▲ Number of probe holes
The number of exploratory holes depends on the stratigraphic conditions at the planned crossing site and the trenchless horizontal directional drilling length of the crossing. If the crossing length is 300 m (1000 FT), one borehole on each side of the crossing site is sufficient, and if the borehole results indicate that the geology of the area is relatively homogeneous, further drilling and sampling are not necessary. If the exploration report indicates that the geological conditions in the area are more complex, or if rocks or coarse sand layers are found to exist, further detailed geological investigations are required. If coarse sand, pebbles, weathered rocks, or hard rocks are present during long-distance large-diameter crossing construction, sampling should be done every 180m —-240m (600 – 800FT), and if there are clear signs that the geological structure is unusually complex, then more geological exploratory holes need to be drilled for more sampling work. All sampling probe holes should be along the direction of the traverse section and the sampling depth should be based on the planned traverse depth. If possible, sampling probe holes are best selected at approximately 8 m (25 FT) on the side of the crossing median. After completion of the exploration task, the exploratory holes must be sealed to prevent mud leakage during the construction process.
▲ Probe hole depth
All holes should be drilled to a minimum depth of 12 m (40 FT) below the crossing point or 6 m (20 FT) below the intended crossing depth, whichever is greater. Sometimes it is beneficial for both the contractor and the owner to set the traversing depth deeper or to have the actual traverse curve deeper than the designed location, but it is critical that the traverse location be chosen in a formation that is structurally consistent and conducive to hole formation for a successful traverse.
▲ Standard classification of soils
A qualified technician or geologist should be able to classify materials according to the Unified Soil Classification System or ASTM design letters D-2487 and D2488. It will be beneficial to have a field boring log from the field technician or drilling company that includes a visual classification of the material and an interpretation and evaluation of the formation structure by the drilling company based on the sampling results.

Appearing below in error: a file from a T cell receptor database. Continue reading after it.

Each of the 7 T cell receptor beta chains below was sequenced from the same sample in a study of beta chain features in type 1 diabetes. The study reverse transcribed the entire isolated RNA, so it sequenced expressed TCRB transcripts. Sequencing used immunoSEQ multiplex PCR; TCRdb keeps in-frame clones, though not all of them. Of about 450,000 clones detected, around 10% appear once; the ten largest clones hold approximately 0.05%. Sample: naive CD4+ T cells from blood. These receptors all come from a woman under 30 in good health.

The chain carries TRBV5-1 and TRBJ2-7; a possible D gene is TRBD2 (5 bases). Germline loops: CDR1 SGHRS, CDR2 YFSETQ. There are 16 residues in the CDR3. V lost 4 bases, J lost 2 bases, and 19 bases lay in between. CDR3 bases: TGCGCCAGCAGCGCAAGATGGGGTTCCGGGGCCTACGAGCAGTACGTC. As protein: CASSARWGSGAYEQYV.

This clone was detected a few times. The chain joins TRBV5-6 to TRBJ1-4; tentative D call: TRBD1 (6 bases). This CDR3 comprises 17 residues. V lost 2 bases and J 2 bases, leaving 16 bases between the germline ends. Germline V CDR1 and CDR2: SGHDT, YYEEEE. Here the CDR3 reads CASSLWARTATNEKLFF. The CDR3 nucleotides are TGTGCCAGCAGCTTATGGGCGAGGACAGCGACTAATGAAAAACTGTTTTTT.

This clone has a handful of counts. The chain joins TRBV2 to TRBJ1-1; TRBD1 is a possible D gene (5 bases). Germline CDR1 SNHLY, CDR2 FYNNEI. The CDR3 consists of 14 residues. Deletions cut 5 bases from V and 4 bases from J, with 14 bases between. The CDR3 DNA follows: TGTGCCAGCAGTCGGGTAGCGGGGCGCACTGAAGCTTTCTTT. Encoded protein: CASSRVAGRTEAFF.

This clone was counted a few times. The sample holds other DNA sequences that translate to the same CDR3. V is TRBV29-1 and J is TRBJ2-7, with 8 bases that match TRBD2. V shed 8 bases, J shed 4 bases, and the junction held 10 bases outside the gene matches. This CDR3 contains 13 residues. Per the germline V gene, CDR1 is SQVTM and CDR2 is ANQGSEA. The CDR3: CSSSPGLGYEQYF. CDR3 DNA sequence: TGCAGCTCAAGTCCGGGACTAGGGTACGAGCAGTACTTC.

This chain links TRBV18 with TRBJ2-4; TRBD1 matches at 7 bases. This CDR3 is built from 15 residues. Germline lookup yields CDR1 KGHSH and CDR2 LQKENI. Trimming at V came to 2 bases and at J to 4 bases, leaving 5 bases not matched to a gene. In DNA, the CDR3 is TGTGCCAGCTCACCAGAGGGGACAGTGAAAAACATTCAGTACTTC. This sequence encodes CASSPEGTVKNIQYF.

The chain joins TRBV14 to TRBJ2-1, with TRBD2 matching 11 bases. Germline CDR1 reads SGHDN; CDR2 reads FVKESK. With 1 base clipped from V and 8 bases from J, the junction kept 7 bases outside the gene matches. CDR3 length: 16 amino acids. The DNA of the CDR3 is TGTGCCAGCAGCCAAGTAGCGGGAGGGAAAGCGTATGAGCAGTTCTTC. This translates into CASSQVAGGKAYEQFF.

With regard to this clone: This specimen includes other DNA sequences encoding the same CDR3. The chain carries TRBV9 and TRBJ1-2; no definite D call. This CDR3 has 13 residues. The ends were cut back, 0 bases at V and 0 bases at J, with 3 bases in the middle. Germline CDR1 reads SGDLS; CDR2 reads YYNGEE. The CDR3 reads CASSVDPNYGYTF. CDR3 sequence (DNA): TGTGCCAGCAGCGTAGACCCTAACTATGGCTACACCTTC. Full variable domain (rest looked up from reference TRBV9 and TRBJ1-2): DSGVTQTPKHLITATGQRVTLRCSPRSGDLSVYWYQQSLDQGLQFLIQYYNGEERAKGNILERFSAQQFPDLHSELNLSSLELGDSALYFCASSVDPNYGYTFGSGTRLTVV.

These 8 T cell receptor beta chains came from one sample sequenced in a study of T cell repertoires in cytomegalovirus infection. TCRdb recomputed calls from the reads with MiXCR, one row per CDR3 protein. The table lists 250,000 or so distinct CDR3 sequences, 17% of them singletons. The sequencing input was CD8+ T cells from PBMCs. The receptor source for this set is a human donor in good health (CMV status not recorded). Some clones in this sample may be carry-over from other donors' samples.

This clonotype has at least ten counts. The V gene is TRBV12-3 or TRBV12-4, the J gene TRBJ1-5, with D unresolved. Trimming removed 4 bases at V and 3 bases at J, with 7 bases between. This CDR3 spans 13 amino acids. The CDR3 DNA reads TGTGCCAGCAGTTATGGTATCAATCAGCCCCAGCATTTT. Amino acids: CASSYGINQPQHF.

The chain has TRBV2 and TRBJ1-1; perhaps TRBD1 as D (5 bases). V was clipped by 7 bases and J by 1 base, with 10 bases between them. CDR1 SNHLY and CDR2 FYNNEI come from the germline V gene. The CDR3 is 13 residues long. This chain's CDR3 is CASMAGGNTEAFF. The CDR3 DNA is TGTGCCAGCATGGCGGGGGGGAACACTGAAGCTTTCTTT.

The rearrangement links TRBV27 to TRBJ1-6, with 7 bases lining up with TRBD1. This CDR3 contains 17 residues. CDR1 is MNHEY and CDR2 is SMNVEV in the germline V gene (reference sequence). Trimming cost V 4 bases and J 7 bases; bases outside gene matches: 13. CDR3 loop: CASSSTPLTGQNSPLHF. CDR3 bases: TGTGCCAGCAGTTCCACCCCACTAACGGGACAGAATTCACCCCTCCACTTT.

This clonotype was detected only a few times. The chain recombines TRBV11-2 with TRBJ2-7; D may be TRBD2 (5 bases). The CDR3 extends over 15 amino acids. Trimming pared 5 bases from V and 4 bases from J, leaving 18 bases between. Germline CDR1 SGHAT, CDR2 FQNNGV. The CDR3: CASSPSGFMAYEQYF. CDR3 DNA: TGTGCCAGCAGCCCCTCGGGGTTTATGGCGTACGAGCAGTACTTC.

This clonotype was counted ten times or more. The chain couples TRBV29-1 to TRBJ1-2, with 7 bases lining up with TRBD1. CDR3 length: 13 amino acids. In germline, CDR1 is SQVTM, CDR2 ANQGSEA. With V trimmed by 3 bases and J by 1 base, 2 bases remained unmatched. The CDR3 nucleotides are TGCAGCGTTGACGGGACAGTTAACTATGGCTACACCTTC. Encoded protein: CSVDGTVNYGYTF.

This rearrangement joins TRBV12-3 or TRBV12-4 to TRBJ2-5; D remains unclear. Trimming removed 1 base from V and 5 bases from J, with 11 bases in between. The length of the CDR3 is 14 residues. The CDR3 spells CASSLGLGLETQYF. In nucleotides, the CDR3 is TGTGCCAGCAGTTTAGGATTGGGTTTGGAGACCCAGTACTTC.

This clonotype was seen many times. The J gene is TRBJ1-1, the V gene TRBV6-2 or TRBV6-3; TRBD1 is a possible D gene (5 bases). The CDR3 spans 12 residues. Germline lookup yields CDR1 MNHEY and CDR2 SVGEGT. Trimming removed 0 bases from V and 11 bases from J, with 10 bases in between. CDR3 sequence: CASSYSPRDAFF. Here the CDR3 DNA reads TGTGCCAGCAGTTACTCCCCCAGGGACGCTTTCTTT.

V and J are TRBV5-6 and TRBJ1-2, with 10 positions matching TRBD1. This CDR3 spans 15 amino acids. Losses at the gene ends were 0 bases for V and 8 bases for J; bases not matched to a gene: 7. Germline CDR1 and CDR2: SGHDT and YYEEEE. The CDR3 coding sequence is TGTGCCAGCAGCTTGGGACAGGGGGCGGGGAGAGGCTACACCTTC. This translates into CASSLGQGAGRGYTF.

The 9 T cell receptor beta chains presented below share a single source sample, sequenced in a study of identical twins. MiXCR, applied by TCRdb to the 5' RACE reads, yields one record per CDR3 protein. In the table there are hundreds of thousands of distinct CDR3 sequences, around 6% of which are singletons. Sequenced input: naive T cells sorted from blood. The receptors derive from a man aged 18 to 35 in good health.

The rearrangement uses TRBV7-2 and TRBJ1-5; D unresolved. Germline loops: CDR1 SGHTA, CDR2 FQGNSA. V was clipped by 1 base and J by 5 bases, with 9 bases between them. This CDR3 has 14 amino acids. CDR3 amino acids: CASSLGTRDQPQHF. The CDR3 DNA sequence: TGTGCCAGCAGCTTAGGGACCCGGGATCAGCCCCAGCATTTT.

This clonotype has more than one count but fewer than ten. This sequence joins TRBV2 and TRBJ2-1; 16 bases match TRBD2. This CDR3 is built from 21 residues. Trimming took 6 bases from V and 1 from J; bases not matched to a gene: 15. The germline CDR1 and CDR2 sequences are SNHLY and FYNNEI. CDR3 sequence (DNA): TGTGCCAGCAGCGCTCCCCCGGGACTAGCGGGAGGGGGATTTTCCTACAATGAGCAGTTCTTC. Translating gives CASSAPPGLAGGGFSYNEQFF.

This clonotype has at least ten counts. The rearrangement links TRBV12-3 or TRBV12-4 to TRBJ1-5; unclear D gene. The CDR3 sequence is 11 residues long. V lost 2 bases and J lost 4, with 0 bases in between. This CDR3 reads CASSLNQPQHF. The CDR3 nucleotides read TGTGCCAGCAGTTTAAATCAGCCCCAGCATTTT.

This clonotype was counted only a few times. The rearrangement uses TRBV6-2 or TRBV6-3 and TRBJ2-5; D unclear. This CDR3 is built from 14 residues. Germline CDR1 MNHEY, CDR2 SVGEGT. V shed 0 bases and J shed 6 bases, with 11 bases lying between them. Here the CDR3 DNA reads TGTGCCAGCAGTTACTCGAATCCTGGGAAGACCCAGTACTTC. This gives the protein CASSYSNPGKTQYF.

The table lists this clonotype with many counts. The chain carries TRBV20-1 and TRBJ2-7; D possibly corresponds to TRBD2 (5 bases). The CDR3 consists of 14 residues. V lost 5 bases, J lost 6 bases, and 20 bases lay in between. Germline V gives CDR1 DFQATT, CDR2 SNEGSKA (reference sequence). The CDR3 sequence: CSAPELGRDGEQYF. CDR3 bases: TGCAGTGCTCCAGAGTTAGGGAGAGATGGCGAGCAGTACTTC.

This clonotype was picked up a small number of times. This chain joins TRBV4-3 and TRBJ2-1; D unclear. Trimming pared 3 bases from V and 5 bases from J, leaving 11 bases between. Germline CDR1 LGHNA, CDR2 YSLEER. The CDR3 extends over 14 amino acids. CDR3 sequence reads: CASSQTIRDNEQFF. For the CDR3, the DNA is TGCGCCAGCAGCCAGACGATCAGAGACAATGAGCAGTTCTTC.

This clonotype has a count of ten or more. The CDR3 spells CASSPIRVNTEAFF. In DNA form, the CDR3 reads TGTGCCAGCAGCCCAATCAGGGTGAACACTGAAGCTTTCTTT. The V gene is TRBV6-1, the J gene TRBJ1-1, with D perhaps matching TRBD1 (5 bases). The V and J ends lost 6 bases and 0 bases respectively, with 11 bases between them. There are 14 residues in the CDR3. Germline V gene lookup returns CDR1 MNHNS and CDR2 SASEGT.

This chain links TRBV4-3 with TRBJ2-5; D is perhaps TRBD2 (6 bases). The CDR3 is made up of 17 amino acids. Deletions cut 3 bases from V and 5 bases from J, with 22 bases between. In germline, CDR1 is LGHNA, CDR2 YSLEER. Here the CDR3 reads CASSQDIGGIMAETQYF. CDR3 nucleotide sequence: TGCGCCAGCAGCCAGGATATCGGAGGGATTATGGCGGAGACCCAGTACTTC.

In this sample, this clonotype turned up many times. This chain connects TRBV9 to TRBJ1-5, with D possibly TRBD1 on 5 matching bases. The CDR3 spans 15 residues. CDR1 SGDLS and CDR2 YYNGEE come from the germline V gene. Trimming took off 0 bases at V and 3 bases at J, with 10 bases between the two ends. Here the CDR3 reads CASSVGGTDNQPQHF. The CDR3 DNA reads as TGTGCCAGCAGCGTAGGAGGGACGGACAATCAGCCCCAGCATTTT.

▲ Standard puncture test
SPT To better determine the density of granular materials, geologists typically perform the Standard Penetration Test SPT according to ASTM Specification D1586, a field test method that uses a standard weight weighted hammer to drive a scoop sampler into the soil at a certain depth, recording the number of strokes to a depth of 12 inches. The data obtained is the standard puncture resistance value and can be used to estimate the relative density of the non-polymerized soil at the test site. Some drilling companies also choose to conduct this test on a small scale in areas of consolidated soil or rock to confirm the consistency of the dense soil and the hardness of the rock.
▲ Coring and sampling method
these tests are generally performed in accordance with ASTM Specification D-1587. These tests are similar to the standard penetration tests described above, except that the sampler is a thin-walled, flawless steel cylinder with a sharp cutting edge that is hydraulically driven. The required hydraulic values can be found in the field records, and this method allows a relatively complete sample to be taken for more detailed laboratory analysis. Samples can be analyzed in the field using a hand-held puncturer, and for directional traverses, a cutting spoon sampler as described above is usually sufficient for construction needs.
▲ Granularity anal
Sieve analysis of samples for granularity is a mechanical test performed on granular material obtained at the construction site with a cut scoop sampler. These samples are sent to the test laboratory, and after passing through a series of screens, the percentage of different particle sizes is derived based on their size and weight, which is one of the most important tests.
▲ Rock condition
If the presence of a rock formation is discovered during a soil survey, the rock type, relative hardness, and non-limiting compression strength must be determined by a professional exploration company using a diamond drill core barrel for a typical core sample diameter of 50 mm (2 inches). Rock type is classified by geologists based on the quality of the rock in relation to the total core length, rock hardness is based on a comparison of the rock with ten materials of known hardness, and compression strength is obtained by precise measurement of the core followed by a compression test. These data are physical parameters of the rock, which allow determining the type of traversing equipment and drill bit to be used and to estimate the traversing distance.